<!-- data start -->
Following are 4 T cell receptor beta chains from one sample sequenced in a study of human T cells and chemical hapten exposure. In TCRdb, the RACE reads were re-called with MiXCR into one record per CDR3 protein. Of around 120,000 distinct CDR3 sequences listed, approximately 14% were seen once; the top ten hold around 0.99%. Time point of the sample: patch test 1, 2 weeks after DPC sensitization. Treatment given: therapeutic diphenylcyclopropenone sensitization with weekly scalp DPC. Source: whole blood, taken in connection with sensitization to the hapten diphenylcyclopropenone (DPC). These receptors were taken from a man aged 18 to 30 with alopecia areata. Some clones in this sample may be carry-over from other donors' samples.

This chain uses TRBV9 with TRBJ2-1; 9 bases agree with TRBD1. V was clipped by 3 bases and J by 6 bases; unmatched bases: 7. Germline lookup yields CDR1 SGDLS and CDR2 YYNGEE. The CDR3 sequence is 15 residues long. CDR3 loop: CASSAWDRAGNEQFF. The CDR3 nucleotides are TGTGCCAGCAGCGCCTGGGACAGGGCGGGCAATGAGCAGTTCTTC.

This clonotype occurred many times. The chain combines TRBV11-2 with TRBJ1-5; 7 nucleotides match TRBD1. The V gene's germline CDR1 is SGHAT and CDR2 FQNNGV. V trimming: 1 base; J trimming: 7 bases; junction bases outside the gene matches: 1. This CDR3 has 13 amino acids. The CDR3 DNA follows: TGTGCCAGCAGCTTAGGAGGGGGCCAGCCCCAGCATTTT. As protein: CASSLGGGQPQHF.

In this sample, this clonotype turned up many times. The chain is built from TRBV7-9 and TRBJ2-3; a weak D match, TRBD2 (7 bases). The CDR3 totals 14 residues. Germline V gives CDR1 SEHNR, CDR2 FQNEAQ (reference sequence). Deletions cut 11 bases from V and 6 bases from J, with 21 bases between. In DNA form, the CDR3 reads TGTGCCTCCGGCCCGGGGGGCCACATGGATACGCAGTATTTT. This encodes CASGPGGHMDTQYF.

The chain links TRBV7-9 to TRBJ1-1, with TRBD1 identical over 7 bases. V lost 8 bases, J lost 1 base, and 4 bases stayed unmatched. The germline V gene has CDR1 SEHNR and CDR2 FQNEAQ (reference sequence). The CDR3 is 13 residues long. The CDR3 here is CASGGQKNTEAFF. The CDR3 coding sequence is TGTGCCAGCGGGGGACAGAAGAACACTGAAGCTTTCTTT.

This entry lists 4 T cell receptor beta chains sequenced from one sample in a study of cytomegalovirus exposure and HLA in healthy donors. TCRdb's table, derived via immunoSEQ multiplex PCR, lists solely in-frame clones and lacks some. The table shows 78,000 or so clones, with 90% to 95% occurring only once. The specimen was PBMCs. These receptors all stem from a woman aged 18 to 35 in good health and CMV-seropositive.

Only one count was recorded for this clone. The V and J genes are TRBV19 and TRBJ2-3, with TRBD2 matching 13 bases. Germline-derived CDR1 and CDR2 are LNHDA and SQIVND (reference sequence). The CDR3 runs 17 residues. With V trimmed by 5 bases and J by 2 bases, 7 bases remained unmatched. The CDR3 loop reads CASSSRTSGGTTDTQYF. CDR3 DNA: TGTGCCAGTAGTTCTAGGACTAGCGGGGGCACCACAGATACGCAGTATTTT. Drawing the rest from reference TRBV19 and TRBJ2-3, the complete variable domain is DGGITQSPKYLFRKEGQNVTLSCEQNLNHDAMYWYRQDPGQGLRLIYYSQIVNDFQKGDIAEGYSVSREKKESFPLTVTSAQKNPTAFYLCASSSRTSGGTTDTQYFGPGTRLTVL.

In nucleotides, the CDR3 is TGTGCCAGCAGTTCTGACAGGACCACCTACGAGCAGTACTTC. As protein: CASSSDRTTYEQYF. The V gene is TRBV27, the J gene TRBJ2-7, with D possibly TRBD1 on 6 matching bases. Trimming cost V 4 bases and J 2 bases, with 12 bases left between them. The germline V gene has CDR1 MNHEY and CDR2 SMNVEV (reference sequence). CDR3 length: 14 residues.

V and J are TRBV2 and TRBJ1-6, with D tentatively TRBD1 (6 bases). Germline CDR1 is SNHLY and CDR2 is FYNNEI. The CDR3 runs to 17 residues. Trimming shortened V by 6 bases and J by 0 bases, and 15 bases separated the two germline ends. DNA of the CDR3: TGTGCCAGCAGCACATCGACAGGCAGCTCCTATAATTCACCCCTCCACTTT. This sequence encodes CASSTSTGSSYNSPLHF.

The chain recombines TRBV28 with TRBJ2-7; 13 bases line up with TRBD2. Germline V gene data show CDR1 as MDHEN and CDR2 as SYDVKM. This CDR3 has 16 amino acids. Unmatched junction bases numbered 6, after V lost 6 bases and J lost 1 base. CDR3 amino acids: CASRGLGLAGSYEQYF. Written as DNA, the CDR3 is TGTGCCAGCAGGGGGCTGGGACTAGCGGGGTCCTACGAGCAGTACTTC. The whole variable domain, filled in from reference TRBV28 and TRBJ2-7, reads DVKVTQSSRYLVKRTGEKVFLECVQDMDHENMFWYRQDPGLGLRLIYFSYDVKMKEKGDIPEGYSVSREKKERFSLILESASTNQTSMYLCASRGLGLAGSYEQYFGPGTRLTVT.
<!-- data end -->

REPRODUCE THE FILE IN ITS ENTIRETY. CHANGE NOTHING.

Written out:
Following are 4 T cell receptor beta chains from one sample sequenced in a study of human T cells and chemical hapten exposure. In TCRdb, the RACE reads were re-called with MiXCR into one record per CDR3 protein. Of around 120,000 distinct CDR3 sequences listed, approximately 14% were seen once; the top ten hold around 0.99%. Time point of the sample: patch test 1, 2 weeks after DPC sensitization. Treatment given: therapeutic diphenylcyclopropenone sensitization with weekly scalp DPC. Source: whole blood, taken in connection with sensitization to the hapten diphenylcyclopropenone (DPC). These receptors were taken from a man aged 18 to 30 with alopecia areata. Some clones in this sample may be carry-over from other donors' samples.

This chain uses TRBV9 with TRBJ2-1; 9 bases agree with TRBD1. V was clipped by 3 bases and J by 6 bases; unmatched bases: 7. Germline lookup yields CDR1 SGDLS and CDR2 YYNGEE. The CDR3 sequence is 15 residues long. CDR3 loop: CASSAWDRAGNEQFF. The CDR3 nucleotides are TGTGCCAGCAGCGCCTGGGACAGGGCGGGCAATGAGCAGTTCTTC.

This clonotype occurred many times. The chain combines TRBV11-2 with TRBJ1-5; 7 nucleotides match TRBD1. The V gene's germline CDR1 is SGHAT and CDR2 FQNNGV. V trimming: 1 base; J trimming: 7 bases; junction bases outside the gene matches: 1. This CDR3 has 13 amino acids. The CDR3 DNA follows: TGTGCCAGCAGCTTAGGAGGGGGCCAGCCCCAGCATTTT. As protein: CASSLGGGQPQHF.

In this sample, this clonotype turned up many times. The chain is built from TRBV7-9 and TRBJ2-3; a weak D match, TRBD2 (7 bases). The CDR3 totals 14 residues. Germline V gives CDR1 SEHNR, CDR2 FQNEAQ (reference sequence). Deletions cut 11 bases from V and 6 bases from J, with 21 bases between. In DNA form, the CDR3 reads TGTGCCTCCGGCCCGGGGGGCCACATGGATACGCAGTATTTT. This encodes CASGPGGHMDTQYF.

The chain links TRBV7-9 to TRBJ1-1, with TRBD1 identical over 7 bases. V lost 8 bases, J lost 1 base, and 4 bases stayed unmatched. The germline V gene has CDR1 SEHNR and CDR2 FQNEAQ (reference sequence). The CDR3 is 13 residues long. The CDR3 here is CASGGQKNTEAFF. The CDR3 coding sequence is TGTGCCAGCGGGGGACAGAAGAACACTGAAGCTTTCTTT.

This entry lists 4 T cell receptor beta chains sequenced from one sample in a study of cytomegalovirus exposure and HLA in healthy donors. TCRdb's table, derived via immunoSEQ multiplex PCR, lists solely in-frame clones and lacks some. The table shows 78,000 or so clones, with 90% to 95% occurring only once. The specimen was PBMCs. These receptors all stem from a woman aged 18 to 35 in good health and CMV-seropositive.

Only one count was recorded for this clone. The V and J genes are TRBV19 and TRBJ2-3, with TRBD2 matching 13 bases. Germline-derived CDR1 and CDR2 are LNHDA and SQIVND (reference sequence). The CDR3 runs 17 residues. With V trimmed by 5 bases and J by 2 bases, 7 bases remained unmatched. The CDR3 loop reads CASSSRTSGGTTDTQYF. CDR3 DNA: TGTGCCAGTAGTTCTAGGACTAGCGGGGGCACCACAGATACGCAGTATTTT. Drawing the rest from reference TRBV19 and TRBJ2-3, the complete variable domain is DGGITQSPKYLFRKEGQNVTLSCEQNLNHDAMYWYRQDPGQGLRLIYYSQIVNDFQKGDIAEGYSVSREKKESFPLTVTSAQKNPTAFYLCASSSRTSGGTTDTQYFGPGTRLTVL.

In nucleotides, the CDR3 is TGTGCCAGCAGTTCTGACAGGACCACCTACGAGCAGTACTTC. As protein: CASSSDRTTYEQYF. The V gene is TRBV27, the J gene TRBJ2-7, with D possibly TRBD1 on 6 matching bases. Trimming cost V 4 bases and J 2 bases, with 12 bases left between them. The germline V gene has CDR1 MNHEY and CDR2 SMNVEV (reference sequence). CDR3 length: 14 residues.

V and J are TRBV2 and TRBJ1-6, with D tentatively TRBD1 (6 bases). Germline CDR1 is SNHLY and CDR2 is FYNNEI. The CDR3 runs to 17 residues. Trimming shortened V by 6 bases and J by 0 bases, and 15 bases separated the two germline ends. DNA of the CDR3: TGTGCCAGCAGCACATCGACAGGCAGCTCCTATAATTCACCCCTCCACTTT. This sequence encodes CASSTSTGSSYNSPLHF.

The chain recombines TRBV28 with TRBJ2-7; 13 bases line up with TRBD2. Germline V gene data show CDR1 as MDHEN and CDR2 as SYDVKM. This CDR3 has 16 amino acids. Unmatched junction bases numbered 6, after V lost 6 bases and J lost 1 base. CDR3 amino acids: CASRGLGLAGSYEQYF. Written as DNA, the CDR3 is TGTGCCAGCAGGGGGCTGGGACTAGCGGGGTCCTACGAGCAGTACTTC. The whole variable domain, filled in from reference TRBV28 and TRBJ2-7, reads DVKVTQSSRYLVKRTGEKVFLECVQDMDHENMFWYRQDPGLGLRLIYFSYDVKMKEKGDIPEGYSVSREKKERFSLILESASTNQTSMYLCASRGLGLAGSYEQYFGPGTRLTVT.